It is hay fever season and I don't know whether it's my imagination, but more and more people seem to be suffering earlier and earlier. It is also the season of the summer cold, so if you rely on your voice for a living, what is the best way to treat a sore or affected throat?
As it is that time of year, I think it is appropriate to return to one of my earlier posts on voice care.
Politicians have a habit of going hoarse. Tony Blair has been a sufferer and this seems to have had a long term effect. Listen to his speeches in the nineties compared with the timbre of his voice today. Then it was light and smooth, whilst today there is a background rasp and slightly scratchy tone.
Ageing may have taken it's toll, but the more likely cause is overuse. Relentless public speaking puts a huge strain on the vocal folds. Do this over a number of years and in stressful situations and you can understand why the larynx starts to give up some of it's original youthfulness.
Another politician who has literally found it difficult to make himself heard is Bill Clinton. His natural huskiness has been exacerbated by years on the campaign trail and endless public speaking events. His frequent hoarseness has been further compounded by underlying nasal allergies (he had an operation to help with rhinitis as long ago as 1979) and reflux.
In the latter case, the acid produced by the stomach comes back up into the oesophagus and throat, having an adverse effect on the voice box.
So what can we do to keep our voices finely tuned?
There are lots of sensible things we can do: don't smoke, drink lots of tepid water (not icy as this can adversely affect the vocal folds in speech) and go easy on dairy products and, of course, alcohol. Try not to shout and rest the voice if it has had a punishing schedule. The British Voice Association has some very useful tips on how to look after your voice and I personally find their guidelines invaluable.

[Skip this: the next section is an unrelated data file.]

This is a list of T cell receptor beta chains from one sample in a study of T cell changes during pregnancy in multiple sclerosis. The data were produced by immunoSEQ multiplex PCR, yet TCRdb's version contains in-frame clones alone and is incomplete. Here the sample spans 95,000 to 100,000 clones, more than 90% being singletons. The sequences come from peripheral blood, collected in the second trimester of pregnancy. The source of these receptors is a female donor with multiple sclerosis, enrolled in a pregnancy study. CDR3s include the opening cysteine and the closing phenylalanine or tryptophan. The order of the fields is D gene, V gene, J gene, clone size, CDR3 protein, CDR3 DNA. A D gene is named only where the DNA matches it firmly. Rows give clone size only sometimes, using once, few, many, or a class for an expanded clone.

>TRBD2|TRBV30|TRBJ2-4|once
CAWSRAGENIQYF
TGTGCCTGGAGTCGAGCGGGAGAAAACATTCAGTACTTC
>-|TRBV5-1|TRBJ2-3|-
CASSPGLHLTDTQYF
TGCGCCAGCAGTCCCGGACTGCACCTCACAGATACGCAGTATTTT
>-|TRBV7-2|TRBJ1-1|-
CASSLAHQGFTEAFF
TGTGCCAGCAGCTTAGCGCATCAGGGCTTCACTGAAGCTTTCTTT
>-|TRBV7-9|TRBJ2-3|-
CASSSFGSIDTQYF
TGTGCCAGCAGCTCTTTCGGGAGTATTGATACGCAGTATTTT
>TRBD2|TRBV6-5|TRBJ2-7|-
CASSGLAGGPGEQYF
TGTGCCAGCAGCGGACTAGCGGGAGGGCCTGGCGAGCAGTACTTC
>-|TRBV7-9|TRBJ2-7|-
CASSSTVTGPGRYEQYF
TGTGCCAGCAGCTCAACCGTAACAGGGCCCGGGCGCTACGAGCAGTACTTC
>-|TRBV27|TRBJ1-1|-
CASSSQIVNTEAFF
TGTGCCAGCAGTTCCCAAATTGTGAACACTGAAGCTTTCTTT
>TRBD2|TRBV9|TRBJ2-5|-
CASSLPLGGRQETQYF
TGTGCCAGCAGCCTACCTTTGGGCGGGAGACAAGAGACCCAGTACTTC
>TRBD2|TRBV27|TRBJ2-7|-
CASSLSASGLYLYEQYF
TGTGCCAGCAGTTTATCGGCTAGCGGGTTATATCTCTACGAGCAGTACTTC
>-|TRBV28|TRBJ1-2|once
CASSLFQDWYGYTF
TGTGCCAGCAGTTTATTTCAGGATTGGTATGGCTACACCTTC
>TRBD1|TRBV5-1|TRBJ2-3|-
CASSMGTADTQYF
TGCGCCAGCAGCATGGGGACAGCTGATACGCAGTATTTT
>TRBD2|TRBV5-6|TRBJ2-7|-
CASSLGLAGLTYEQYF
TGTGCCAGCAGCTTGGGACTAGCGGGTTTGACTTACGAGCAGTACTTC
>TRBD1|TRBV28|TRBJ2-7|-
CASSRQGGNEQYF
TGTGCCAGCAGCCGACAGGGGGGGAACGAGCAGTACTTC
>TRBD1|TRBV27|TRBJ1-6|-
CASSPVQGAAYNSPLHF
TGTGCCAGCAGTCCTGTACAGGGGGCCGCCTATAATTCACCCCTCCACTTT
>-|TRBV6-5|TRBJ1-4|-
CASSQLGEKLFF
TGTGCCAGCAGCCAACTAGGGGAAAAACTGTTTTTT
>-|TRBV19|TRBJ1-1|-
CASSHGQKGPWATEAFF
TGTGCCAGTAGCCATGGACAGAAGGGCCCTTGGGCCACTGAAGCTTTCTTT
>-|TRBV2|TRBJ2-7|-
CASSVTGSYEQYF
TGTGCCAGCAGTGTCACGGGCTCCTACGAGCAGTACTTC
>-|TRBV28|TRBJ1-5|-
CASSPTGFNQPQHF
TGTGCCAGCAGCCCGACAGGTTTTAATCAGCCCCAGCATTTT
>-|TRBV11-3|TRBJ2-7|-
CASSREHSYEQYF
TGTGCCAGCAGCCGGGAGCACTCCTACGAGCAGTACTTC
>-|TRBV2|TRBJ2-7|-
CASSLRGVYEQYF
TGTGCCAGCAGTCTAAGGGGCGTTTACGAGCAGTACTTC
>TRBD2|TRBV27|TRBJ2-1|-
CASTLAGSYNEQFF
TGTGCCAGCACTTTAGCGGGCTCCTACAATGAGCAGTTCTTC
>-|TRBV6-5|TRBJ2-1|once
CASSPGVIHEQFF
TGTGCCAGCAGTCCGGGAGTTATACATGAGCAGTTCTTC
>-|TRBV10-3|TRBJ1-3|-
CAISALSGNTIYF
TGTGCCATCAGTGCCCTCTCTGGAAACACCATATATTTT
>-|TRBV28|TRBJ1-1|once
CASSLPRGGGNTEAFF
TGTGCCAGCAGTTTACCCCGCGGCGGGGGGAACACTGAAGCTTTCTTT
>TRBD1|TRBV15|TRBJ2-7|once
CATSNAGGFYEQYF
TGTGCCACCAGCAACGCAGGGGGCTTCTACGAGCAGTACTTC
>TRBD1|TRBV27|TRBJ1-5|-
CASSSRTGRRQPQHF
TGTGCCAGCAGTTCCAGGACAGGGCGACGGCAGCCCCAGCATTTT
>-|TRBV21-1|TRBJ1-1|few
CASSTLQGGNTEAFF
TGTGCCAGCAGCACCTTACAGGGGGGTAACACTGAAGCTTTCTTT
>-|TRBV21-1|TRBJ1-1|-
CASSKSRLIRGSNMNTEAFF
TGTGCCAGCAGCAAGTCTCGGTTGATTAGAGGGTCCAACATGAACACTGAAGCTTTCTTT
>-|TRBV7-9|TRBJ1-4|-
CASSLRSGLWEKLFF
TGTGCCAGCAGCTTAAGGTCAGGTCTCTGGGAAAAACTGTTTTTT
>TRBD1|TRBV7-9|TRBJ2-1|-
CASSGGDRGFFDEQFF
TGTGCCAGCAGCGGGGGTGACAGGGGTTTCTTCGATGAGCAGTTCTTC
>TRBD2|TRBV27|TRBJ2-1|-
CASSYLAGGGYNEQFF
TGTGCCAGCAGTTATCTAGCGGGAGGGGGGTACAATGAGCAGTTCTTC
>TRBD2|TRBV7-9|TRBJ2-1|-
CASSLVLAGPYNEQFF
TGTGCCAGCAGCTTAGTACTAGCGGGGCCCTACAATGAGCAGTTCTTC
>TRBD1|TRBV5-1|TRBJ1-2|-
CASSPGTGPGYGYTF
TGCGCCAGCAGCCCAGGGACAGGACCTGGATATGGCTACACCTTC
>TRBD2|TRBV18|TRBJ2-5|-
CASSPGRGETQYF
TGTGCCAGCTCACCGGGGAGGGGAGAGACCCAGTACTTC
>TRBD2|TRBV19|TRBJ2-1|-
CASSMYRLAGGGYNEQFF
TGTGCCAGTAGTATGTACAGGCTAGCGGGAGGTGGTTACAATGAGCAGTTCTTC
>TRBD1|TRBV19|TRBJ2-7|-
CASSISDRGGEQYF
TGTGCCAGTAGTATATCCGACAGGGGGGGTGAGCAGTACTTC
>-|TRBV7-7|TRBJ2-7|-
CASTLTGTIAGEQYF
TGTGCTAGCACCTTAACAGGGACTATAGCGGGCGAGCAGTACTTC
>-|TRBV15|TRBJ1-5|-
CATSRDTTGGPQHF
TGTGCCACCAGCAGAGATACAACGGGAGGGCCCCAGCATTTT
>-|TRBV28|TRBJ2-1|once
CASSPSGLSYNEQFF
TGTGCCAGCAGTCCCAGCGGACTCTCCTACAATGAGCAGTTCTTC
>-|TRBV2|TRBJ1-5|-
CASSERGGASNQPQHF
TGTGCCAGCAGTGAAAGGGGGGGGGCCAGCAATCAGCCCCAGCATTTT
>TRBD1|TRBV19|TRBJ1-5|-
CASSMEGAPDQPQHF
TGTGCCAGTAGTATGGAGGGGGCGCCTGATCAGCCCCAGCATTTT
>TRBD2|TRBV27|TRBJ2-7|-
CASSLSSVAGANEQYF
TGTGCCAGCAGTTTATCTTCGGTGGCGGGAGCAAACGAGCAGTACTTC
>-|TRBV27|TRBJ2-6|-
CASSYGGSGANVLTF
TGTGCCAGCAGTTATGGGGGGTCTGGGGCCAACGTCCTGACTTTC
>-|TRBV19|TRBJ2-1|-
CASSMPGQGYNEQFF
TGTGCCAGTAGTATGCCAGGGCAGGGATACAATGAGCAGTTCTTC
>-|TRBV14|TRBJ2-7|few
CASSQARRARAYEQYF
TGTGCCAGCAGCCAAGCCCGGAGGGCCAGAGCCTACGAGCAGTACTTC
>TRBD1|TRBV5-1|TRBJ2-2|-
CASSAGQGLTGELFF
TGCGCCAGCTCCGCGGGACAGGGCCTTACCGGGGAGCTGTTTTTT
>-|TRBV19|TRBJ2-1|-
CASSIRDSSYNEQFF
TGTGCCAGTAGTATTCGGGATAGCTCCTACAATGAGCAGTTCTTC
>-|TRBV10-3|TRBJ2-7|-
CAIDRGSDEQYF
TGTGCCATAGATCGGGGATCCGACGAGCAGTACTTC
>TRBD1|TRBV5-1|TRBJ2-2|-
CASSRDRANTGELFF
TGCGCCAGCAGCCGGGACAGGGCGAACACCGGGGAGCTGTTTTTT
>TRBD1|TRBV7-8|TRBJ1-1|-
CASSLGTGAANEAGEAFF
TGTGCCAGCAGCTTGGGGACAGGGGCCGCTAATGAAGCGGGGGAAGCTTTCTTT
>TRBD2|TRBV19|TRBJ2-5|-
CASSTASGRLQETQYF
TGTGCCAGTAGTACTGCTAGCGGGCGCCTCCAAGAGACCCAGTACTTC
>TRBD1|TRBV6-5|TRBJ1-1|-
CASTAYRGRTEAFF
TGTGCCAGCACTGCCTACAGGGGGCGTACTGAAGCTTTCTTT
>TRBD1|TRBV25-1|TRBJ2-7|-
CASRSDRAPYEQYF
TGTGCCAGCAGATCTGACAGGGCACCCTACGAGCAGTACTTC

Poignantly older people often find their voices have become croaky due to a lack of use; this can be a direct result of social isolation - they simply have not had anyone to talk to. If this is the case it is important to exercise the vocal cords on a regular basis with gentle humming or even singing around the house!
You don't have to be a voice over artist, singer or politician to suffer from voice loss. Teachers, call centre staff, sales people and anyone who does presentations at work or just uses the telephone a lot are all at risk.
When your career depends on vocal dexterity, that is quite a sobering thought.
Do you have any tips for sore throats or advice on maintaining a healthy voice? Please let me know in the comments below.
Gary Terzza is a voice over coach based in London.